I am still in bed, but there is less phlegm hacking, which is promising. This is good because I head out on book tour for Heartsick
again tomorrow. It is bad because my husband is having to take care of our almost-three-year-old daughter while I'm sick, and will have to take care of our almost-three-year-old daughter when I'm gone, and I think he's getting testy.
Best part of being a writer: penning medical blogs for Powell's. Worst part of being a writer: having to tell my toddler that I can't play with her because I'm working. Keep in mind that working consists of me at home with a laptop on my lap sitting on the couch. It doesn't look like working. I don't have a hammer or anything.
When she was one-and-a-half, my daughter would point at every laptop she saw and say, "Mama." Heartbreaking.
Now she thinks that I sign books for a living. Literally, that I go out to bookstores, sign books, and that people pay me for this. This comes from the fact that when I take her out to readings with me (I don't let her hear the reading ? too gory), someone watches her and then she joins me for the signing.
Now, when I say that I have to work she says, "Going to sign books, Mom?"
It was funny until I caught her signing an autographed hardback of Val McDermid's new Carol Jordan/Tony Hill book only available in the UK and which I had waited weeks for someone at my UK publisher to score for me and which had been damaged in the mail and miraculous arrived in a Ziploc bag.
I have to give my daughter credit ? she was signing the right page. They are picky about that. You have to sign the second title page. Not the page that just has the title. But the next page, the one with the title and the author's name. This sort of makes sense ? signing your name next to your printed name ? so people can be like "Hey! That is the signature of the actual writer of this book ? look, the names are the same!" But it also the page where there is the least white space so you can't fit anything more than "To: Dan, Yours, Chelsea Cain." (I sign all my books to Dan. If your name isn't Dan, don't bother. There certainly isn't room to sign a book to Mary Elizabeth.)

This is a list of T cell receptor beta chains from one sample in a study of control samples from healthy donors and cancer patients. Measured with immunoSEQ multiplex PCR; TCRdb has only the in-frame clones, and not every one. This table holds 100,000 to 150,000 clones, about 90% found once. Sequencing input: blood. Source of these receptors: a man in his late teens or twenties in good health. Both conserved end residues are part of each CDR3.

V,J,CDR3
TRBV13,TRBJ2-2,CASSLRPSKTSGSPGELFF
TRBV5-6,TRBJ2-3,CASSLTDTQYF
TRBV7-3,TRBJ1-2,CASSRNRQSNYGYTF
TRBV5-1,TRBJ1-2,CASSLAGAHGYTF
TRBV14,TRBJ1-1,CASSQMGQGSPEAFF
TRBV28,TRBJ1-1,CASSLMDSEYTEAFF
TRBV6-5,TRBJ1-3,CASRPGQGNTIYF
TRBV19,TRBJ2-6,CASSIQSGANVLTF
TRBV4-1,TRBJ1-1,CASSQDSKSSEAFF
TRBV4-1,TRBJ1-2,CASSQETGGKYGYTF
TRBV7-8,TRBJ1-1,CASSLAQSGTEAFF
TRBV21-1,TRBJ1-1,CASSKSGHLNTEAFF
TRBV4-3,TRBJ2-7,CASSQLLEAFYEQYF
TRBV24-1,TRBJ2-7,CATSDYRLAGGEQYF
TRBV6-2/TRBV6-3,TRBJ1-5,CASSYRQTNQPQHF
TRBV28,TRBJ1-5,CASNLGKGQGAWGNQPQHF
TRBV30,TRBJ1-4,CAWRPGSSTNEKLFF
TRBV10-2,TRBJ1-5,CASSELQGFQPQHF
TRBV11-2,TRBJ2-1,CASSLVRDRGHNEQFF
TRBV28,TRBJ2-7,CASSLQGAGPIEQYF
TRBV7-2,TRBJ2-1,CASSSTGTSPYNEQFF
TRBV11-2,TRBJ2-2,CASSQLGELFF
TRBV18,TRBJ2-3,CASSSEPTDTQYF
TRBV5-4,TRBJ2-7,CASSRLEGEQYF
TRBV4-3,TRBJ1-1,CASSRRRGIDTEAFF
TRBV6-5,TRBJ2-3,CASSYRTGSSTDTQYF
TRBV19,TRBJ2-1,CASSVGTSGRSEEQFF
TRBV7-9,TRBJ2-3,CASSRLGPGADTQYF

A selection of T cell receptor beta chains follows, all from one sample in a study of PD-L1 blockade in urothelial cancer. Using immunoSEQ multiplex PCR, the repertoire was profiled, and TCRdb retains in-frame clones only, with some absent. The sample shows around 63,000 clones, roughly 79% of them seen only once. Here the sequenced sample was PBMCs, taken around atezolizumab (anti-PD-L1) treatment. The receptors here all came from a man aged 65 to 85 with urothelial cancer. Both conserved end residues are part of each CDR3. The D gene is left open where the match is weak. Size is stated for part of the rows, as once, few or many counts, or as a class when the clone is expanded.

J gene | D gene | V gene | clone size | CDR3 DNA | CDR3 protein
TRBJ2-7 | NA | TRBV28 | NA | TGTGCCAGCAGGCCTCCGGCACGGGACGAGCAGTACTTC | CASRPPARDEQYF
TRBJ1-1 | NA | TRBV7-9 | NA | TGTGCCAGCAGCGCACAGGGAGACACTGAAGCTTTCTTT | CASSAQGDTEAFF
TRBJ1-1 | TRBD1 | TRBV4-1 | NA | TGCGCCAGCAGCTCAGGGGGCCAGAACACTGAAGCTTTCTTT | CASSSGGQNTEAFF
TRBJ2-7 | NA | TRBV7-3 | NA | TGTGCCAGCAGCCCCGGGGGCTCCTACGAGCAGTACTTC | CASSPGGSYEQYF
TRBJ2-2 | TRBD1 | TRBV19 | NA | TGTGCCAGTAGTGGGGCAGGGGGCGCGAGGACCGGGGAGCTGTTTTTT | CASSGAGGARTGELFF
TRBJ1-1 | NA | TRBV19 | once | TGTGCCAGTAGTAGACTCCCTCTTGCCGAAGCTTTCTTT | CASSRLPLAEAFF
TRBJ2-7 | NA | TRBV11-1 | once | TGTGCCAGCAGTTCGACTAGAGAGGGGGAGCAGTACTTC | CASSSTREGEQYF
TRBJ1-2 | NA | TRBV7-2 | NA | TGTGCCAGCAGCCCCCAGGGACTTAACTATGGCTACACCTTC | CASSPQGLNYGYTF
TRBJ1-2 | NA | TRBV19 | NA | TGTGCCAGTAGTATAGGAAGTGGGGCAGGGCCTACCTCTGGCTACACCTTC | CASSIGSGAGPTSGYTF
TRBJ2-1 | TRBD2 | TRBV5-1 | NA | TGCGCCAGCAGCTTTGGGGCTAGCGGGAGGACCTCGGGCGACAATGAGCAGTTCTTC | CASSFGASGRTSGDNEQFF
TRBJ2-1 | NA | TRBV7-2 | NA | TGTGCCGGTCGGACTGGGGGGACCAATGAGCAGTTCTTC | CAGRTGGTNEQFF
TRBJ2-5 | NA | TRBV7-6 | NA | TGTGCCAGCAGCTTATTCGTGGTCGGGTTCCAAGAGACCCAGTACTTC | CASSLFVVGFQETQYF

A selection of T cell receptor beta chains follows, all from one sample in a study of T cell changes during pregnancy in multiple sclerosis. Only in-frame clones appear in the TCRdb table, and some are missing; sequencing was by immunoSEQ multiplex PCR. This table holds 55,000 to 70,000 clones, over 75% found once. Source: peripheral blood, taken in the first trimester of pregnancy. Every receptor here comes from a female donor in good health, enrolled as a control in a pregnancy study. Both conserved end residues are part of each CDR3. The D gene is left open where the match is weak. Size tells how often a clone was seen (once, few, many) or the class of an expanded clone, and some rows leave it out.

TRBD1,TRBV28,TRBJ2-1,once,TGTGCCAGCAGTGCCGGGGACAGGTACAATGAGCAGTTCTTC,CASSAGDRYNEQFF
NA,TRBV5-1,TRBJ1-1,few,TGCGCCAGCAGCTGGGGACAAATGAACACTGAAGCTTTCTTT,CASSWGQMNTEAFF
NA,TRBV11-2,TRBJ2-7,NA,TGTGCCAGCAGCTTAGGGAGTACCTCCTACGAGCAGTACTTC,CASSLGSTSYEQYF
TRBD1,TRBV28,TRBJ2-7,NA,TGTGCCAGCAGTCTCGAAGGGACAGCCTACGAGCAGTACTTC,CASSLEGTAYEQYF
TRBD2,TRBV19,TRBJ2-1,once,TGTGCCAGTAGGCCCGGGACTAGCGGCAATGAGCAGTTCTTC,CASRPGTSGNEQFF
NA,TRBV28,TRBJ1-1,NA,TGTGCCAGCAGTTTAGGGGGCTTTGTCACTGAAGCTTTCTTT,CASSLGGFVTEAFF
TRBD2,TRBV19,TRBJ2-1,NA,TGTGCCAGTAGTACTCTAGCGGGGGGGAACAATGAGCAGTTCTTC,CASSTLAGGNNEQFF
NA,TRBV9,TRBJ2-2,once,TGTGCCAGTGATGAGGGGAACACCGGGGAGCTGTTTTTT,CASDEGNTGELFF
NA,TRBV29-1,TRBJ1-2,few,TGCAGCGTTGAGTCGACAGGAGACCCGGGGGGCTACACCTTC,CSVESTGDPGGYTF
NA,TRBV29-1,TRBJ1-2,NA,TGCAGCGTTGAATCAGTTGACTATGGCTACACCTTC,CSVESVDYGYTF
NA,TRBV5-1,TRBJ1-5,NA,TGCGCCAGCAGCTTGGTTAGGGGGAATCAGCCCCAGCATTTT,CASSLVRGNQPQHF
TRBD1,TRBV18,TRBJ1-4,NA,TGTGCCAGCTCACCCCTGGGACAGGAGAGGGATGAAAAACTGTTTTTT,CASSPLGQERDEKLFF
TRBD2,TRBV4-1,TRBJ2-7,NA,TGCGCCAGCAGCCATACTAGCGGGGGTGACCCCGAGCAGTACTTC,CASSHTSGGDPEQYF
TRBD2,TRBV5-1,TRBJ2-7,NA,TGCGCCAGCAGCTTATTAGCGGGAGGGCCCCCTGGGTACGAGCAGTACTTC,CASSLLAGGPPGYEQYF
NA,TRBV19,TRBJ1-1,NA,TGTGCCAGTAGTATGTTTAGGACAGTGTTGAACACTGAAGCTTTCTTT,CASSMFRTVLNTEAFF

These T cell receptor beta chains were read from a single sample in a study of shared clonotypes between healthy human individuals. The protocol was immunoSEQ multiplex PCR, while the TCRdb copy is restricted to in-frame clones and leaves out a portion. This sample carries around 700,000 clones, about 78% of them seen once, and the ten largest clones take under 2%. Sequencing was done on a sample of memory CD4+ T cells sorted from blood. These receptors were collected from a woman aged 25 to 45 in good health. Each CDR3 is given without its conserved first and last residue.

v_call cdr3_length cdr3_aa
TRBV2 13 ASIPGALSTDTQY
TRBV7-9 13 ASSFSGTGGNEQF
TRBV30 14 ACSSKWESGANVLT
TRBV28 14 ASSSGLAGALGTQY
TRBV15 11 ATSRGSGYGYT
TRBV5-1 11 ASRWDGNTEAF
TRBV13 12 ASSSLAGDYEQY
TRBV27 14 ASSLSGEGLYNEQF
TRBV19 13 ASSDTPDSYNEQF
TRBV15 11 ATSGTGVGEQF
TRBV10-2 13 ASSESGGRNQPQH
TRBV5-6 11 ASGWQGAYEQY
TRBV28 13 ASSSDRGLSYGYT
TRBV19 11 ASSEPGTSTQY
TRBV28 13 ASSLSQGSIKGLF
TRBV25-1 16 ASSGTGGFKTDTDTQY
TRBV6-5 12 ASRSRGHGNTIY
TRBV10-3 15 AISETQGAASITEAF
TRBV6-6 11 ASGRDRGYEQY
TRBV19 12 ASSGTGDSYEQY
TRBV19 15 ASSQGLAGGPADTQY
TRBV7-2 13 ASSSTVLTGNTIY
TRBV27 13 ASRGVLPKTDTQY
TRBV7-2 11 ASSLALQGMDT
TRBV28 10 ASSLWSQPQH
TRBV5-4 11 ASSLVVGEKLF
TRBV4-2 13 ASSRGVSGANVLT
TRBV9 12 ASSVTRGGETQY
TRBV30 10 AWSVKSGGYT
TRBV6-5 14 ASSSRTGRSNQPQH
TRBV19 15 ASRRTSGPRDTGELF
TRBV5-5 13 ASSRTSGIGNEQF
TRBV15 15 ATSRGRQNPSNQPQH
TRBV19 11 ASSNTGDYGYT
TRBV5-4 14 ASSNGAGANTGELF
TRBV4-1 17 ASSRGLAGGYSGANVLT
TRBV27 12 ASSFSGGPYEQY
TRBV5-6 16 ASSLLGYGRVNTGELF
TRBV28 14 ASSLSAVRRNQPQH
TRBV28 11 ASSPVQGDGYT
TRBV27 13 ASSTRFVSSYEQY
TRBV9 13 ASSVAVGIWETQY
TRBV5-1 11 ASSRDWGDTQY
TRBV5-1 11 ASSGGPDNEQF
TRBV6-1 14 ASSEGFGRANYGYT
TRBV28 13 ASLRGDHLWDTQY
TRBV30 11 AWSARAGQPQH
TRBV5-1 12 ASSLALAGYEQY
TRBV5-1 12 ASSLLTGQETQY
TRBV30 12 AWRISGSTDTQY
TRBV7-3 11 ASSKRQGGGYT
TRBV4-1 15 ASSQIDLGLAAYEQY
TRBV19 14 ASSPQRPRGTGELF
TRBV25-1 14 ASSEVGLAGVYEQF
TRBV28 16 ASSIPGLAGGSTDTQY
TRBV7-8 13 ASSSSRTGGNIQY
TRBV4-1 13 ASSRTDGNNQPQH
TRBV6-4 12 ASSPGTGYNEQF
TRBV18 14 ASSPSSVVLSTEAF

I like signing books for a living, I do. But you have no idea the panic that sets in. I am not a very good speller. Put me in a stresser situation and I lose all capacity to recall how to spell the most simple names.
I once misspelled "Jennifer." [Confession: I just spell-checked this document and I actually misspelled "misspelled."]
I wrote "To: Jeniffer." The worst part is I even asked. My mind went blank, and looking for help I asked, "How is it spelled?" The woman blinked at me. "The normal way," she said. Normal way, I thought. Normal way. Okay. No "i" at the end. I know there are two "n"s or two "f"s. Now, which is it? "N" or "F"? "N" or "F"? Oh, what the hell, I'll go with the "f"s. Even as I wrote it I knew it looked wrong, but there was no going back. I snapped the book shut and handed it to her.
I think about that woman a lot.
My daughter can't sign her name yet, so her autograph in that Val McDermid book is more of a scrawled line, which, now that I think about it, looks a lot like my signature. We had a talk after that, about the fact that you can only sign books that you've written. This seemed to make sense to her, and I think she at least now understands that my job isn't as easy as she thought it was. I don't go to bookstores and sign ANY books. I can only sign MY books, which is naturally more limiting.
Oops, I feel some phlegm* building in the lung-al area. And, in case my editor is reading this, I have to get back to work on editing Sweetheart, the sequel* to my thriller Heartsick, which is due in like nine days, not that I'm counting.
*indicates words also misspelled before spell-check.